Michael Winter, who’s a friend of mine, is mostly known as a novelist, but it’s his not-novel Into the Blizzard that I’ve been re-reading this week as I travelled around northern France ahead of Sunday’s centenary observances of the 1918 Armistice that put an end to the First World War. Winter’s 2014 book is one of the best that I know about remembering and absorbing wars that other people fought a long time ago. “How can we be accurate about what happened, how can we be true to it?” is an apposite sentence you’ll come across in its pages. “And can war ever be declared over?”
Along with Winter’s questions, I’ve been weighing his advice — and, now, acting on it. There are many ways to honour those who served and those who died doing so: speeches and formal ceremonying are certainly some of them. Winter suggests going to memorials like the one at Beaumont-Hamel or Vimy the night before the politicians show up, if you can — spend some time there alone, let the quiet have its say.
And so, with Prime Minister Justin Trudeau scheduled to visit the Canadian National Vimy Memorial on Saturday, I spent my Friday going to not-Vimy on not-the-day-the-PM-went.
Officially, Farbus and Vimy are neighbouring villages, but the fact is they run almost together. If you leave Vimy’s cemetery and take three steps to your left, you’re in Farbus. I’d been reading about the battle there during the Vimy campaign, and looking at photographs showing how the village was all but obliterated when Canadian troops finished capturing it in April of 1917. There are no buildings in these photographs, only ruins of ruins, and smashed trees; I wouldn’t be surprised to learn that no brick survived that battle intact, and not a single leaf.
Today, Farbus is hearteningly unshattered, rebuilt long ago to look like a village that never saw a war roar through it, as bustling as it wants to be — or not at all, as was the case when I showed up. I parked by the church of St. Ranulphe and walked up Rue de la Paix and in behind the school (it seemed to be a holiday) and up the hill in back to see if I could find a commanding view. I couldn’t; the trees of Farbus are too many.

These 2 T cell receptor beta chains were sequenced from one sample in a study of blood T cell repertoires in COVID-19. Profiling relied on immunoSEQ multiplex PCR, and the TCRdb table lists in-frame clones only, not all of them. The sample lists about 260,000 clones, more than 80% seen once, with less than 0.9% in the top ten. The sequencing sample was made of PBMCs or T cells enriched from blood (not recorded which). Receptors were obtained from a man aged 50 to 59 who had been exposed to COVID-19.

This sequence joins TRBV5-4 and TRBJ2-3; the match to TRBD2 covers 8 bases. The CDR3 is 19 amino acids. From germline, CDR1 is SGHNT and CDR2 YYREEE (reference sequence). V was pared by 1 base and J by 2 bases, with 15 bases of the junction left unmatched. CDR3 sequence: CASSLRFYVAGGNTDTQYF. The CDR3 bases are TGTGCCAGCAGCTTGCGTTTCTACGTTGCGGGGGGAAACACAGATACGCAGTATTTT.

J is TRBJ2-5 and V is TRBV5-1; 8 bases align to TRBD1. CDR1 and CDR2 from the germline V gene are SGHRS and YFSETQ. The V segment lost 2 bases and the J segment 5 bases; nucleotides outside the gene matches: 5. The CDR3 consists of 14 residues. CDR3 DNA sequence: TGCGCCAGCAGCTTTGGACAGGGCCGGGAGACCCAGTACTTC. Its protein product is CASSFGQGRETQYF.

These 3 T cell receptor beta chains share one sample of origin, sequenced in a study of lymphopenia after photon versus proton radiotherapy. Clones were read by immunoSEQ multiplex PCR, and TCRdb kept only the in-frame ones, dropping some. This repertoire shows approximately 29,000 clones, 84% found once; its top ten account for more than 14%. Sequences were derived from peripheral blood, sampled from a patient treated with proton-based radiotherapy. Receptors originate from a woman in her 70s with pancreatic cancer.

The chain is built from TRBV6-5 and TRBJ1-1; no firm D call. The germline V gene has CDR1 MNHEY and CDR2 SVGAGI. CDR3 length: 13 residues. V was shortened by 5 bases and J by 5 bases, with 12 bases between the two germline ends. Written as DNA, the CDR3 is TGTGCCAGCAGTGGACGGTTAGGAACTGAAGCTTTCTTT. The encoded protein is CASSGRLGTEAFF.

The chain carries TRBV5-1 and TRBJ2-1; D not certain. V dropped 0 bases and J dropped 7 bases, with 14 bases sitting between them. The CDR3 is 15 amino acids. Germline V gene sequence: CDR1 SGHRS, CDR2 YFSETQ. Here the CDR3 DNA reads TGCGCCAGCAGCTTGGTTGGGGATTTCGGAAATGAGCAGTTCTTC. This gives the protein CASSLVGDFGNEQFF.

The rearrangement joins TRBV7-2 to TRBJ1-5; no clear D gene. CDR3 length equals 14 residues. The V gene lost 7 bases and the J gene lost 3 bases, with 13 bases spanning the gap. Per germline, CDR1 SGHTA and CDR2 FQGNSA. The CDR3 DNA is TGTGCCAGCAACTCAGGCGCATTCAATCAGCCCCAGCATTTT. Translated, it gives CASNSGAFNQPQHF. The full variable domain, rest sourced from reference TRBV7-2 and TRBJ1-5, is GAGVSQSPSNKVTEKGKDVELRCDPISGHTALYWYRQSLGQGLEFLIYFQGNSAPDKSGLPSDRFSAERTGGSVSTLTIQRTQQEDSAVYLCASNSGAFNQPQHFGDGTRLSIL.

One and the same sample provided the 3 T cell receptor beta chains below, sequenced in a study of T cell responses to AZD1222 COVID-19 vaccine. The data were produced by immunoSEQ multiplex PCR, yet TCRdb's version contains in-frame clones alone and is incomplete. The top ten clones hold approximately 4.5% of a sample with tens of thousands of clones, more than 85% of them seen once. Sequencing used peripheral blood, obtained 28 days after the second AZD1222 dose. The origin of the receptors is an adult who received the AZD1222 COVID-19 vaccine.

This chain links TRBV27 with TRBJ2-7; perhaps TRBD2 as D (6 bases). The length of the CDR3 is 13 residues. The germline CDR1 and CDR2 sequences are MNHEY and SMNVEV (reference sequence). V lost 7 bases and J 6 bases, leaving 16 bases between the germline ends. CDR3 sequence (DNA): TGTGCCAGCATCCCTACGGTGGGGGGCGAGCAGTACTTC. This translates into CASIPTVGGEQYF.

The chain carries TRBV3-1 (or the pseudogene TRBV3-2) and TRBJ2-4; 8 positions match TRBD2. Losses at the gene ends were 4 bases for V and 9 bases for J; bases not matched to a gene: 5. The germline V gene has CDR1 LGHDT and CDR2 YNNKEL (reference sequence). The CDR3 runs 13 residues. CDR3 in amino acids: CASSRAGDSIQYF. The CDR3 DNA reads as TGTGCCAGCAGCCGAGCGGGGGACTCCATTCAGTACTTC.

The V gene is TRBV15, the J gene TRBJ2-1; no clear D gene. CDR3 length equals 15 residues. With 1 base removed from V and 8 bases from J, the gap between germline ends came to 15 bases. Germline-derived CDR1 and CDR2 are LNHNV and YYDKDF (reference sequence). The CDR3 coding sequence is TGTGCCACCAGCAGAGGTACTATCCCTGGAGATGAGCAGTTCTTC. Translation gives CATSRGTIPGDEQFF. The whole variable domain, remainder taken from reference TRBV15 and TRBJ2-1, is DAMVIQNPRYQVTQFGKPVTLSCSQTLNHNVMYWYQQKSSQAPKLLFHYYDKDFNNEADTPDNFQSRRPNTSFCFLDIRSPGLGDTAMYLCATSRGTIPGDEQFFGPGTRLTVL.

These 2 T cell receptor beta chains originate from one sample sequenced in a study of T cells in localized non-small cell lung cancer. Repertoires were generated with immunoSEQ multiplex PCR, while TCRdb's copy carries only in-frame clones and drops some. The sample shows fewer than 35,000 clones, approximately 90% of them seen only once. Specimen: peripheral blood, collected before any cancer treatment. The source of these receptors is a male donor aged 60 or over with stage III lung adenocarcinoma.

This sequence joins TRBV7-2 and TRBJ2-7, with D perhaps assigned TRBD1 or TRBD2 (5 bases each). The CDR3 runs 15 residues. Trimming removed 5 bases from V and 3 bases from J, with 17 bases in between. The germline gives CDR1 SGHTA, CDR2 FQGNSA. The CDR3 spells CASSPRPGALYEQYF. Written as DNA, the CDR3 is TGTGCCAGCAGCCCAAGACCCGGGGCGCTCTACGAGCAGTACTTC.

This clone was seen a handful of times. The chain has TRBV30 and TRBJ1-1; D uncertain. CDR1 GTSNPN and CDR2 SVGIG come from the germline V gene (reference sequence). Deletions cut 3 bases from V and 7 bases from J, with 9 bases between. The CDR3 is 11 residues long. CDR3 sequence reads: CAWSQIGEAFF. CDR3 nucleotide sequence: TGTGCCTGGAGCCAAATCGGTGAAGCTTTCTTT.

On the way back I stopped to talk to the only person I saw. Jean-Claude was scrubbing a broomhead over the buttery-coloured stone of one of the village’s memorials ahead of the weekend’s ceremonies. We talked about the Canadians in 1917 — my broken French kept the conversation to simple statements bolstered on both sides by enthusiastic nods. “We’ll be ready for Sunday,” he said, as if he thought I might have been sent to judge his scrubbing. The mayor had just died, he confided; they’d only just buried him. Now it was up to the regional government to decide what to do about replacing him. I gave him my okay — that seemed for the best.
I did eventually get to the Vimy Memorial, later. Park staff and Canadian soldiers were busy preparing for a pre-prime ministerial evening program involving Army bands and honour guards and a light show. But those were still a couple of hours away. I spent some time just trying to take in the magnificence of Walter Allward’s monument, and to balance the beauty here with the scale of the suffering that’s represented. There are 11,285 names etched in the limestone at Vimy that belong to Canadians killed in France whose final resting place remains unknown. I didn’t know what to say about that then, and I don’t now. I walked around the monument a couple of times, maybe more. The sun was high, Friday, and the blue of the sky up there looked like it might crack if you touched it, or departed this place without having made the effort to read every one of those names aloud.